Sit N Go ICM – Can Taking a -$ev Gamble be +$ev?

Poker Math In Sit n Go Bubble Strategy, How Many More Chips Is That Big Stack Really Worth?

This article looks at whether making a negative expectation call (according to ICM) at the bubble of a Sit n Go can be balanced by the extra chips that you gain from having a big stack. Here we assume an understanding of The Independent Chip Model (ICM for SNGs). If you are unclear on this subject then an introduction to ICM is a great background article. We will also build on the ‘Outside The Box’ thinking introduced by Albatross77.

Making a negative expectation (-$ev) call near the bubble of a Sit N Go costs money… not some mathematical ‘virtual money’ but real hard cash. The best way of looking at this is that if your call is – 1% and the prize pool is $100 you have cost yourself a dollar! The same goes for declining a positive expectation (+$ev) call.

Of course there are factors which change this, usually the presence of a micro-stack. The fold or call still costs you money – but (for example) if the micro-stack is all-in next hand you might decline the opportunity in order to ‘lock up’ 3rd place. That is to say you loose a couple of dollars in equity today as you have a better bet tomorrow (a great chance to increase your $ equity by simply folding).

Having a big stack at the bubble is a profitable situation. The reason behind this is that nobody wants to go out in 4th place. If your opponents are trying to get into the money you can steal their blinds with impunity. If they understand ICM they will not call without a monster hand – and the chances of having one are low. Your big stack should grow considerably while the bubble is still alive.

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Building A Big Stack Before The Bubble - An Example

So, we will look at an example of a pre-bubble situation and ask whether taking a gamble could be worthwhile – that is taking a -$ev situation on the basis that winning the hand will give you more prize pool equity than what you are risking.

Prize Pool = $100

Blinds: 200 / 400

5 Players All Have Stacks of 2000 chips ($20 in Equity Before Posting Blinds)

You are in the Big Blind and everyone folds to the Small Blind who pushes all in. You know that this player understands ICM and will thus push a wide range here, any pair, ace, king and Q-2 suited or better + most suited connectors. You have K-8 suited. Here are the ICM numbers:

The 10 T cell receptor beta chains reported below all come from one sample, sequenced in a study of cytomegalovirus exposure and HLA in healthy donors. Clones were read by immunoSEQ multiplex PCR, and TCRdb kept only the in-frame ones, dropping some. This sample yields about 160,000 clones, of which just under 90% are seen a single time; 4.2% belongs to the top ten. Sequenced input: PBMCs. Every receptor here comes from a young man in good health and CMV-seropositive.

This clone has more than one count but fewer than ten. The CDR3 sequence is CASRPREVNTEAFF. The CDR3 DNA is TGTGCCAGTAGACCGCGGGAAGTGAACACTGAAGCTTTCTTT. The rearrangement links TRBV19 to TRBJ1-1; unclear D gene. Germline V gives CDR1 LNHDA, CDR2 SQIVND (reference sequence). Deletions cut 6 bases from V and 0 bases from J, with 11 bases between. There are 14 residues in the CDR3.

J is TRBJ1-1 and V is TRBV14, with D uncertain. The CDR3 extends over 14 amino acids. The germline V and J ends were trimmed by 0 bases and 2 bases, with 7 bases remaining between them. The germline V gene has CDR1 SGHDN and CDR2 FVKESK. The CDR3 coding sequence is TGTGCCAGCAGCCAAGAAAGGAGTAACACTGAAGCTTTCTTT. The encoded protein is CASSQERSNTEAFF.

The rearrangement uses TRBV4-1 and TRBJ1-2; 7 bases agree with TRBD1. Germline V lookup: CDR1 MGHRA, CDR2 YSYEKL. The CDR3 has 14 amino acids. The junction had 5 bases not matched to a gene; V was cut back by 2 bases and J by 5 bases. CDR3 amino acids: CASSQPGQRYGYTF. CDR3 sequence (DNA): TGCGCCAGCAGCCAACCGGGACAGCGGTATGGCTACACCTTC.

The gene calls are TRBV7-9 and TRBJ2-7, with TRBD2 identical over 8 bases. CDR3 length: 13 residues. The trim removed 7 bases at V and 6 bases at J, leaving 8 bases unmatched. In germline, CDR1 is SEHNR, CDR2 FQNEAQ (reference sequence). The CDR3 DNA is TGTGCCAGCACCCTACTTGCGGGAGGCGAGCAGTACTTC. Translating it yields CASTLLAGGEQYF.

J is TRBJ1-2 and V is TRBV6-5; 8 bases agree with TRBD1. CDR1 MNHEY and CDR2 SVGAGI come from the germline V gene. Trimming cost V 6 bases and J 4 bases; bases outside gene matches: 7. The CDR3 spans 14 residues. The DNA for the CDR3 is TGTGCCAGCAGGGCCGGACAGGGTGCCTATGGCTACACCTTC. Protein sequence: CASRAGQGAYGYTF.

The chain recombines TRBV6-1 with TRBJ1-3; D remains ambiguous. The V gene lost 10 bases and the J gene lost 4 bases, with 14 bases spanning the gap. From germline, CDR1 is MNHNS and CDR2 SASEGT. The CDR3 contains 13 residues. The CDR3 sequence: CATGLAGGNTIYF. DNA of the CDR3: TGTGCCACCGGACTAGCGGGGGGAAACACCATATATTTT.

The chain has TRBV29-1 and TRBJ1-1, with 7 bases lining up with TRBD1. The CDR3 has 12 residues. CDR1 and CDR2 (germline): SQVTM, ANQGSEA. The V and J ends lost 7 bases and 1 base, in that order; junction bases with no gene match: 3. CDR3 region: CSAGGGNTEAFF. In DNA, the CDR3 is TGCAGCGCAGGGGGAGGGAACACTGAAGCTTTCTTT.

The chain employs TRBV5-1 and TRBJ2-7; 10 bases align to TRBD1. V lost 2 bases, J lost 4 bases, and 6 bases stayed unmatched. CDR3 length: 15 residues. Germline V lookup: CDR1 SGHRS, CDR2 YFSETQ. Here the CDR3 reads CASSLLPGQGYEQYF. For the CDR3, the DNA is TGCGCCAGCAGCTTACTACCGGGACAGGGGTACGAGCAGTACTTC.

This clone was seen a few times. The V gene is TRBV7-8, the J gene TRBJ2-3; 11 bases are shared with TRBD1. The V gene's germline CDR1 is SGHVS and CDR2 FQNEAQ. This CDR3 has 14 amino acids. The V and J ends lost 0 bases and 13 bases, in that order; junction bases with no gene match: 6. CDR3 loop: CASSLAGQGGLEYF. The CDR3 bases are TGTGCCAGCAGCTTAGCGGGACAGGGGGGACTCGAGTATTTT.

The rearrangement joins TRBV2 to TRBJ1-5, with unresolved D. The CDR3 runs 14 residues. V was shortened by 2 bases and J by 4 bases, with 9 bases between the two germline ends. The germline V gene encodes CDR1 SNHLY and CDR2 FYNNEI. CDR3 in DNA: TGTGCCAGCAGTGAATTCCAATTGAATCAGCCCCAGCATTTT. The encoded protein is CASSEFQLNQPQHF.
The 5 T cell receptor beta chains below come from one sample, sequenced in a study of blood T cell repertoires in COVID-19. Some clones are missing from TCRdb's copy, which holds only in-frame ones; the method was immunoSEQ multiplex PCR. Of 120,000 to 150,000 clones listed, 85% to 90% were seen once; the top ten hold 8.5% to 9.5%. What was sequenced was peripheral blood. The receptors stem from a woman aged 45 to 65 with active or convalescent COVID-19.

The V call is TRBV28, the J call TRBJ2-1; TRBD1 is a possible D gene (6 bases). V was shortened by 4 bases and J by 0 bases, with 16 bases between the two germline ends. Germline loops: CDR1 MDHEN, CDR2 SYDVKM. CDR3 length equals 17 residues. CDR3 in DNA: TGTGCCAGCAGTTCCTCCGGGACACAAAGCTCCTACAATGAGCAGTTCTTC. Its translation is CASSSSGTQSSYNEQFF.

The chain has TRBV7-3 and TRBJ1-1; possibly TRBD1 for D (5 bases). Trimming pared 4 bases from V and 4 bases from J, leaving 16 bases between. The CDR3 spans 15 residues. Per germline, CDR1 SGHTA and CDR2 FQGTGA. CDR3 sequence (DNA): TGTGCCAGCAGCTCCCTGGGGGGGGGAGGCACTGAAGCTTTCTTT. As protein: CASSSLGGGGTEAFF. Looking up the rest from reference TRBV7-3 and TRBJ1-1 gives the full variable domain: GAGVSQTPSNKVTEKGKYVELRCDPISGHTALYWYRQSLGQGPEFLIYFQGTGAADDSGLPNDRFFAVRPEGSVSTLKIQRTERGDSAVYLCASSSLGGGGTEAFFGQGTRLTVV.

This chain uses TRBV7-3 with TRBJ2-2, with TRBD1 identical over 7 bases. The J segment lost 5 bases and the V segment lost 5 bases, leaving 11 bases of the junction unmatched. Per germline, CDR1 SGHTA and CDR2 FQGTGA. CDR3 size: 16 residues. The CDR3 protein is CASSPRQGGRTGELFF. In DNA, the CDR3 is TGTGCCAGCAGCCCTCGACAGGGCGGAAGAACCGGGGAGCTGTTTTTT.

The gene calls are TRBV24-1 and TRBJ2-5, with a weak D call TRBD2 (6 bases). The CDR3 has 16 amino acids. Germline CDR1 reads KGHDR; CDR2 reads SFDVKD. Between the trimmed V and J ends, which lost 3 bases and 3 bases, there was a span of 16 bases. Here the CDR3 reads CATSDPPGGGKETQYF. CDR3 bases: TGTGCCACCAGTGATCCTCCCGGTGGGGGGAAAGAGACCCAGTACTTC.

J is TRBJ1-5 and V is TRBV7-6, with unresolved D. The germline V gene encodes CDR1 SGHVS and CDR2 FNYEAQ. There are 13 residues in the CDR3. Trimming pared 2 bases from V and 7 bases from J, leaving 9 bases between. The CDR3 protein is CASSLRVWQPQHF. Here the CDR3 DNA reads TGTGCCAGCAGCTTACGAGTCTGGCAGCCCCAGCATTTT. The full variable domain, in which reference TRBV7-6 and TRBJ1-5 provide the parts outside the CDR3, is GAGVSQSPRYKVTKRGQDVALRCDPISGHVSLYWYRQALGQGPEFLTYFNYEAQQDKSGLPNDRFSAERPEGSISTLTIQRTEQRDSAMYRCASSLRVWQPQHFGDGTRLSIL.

$ev Fold = $16.83c

$ev Call = $16.10c

This is a fold according to the raw numbers. The difference of 73 cents comes out of your long term profit each time you make the call.

Building A Big Stack Before The Bubble - Quantifying Your Later Advantage

However, if you call and win you have 4000 chips at the bubble while your 3 opponents each have only 2000. In order to work out our real expectation for the call we have to make an estimate as to how many more chips you might win by virtue of having a big stack. This is dependant to a large extent on your opponents understanding of bubble play. If this is good then a ‘walk’ in your next Big Blind and one more set of blinds is probably conservative.

This is 1200 more chips for you, let us look again at the ICM numbers with 400 taken from each opponent.

After the ‘gamble’ you have 4000 chips (equity = $33) and each opponent 2000 chips (equity = $22.33c). After 1 round and 1200 more chips you have 5200 (equity = $37.71) and each opponent an average of 1600 chips (equity = $20.76).

This clearly shows that taking a negative expectation situation today (at minus 73c equity) has actually lead to an increase in equity of $4.71 those times that you win. Of course you will not win every time – the final step in this example is to factor in your winning chances. For K-8 suited against the small blinds range this = 48.8%. So you risk 73c to win ($4.71/40.8%) = $2.30c – that is more than the edge ICM suggests taking.

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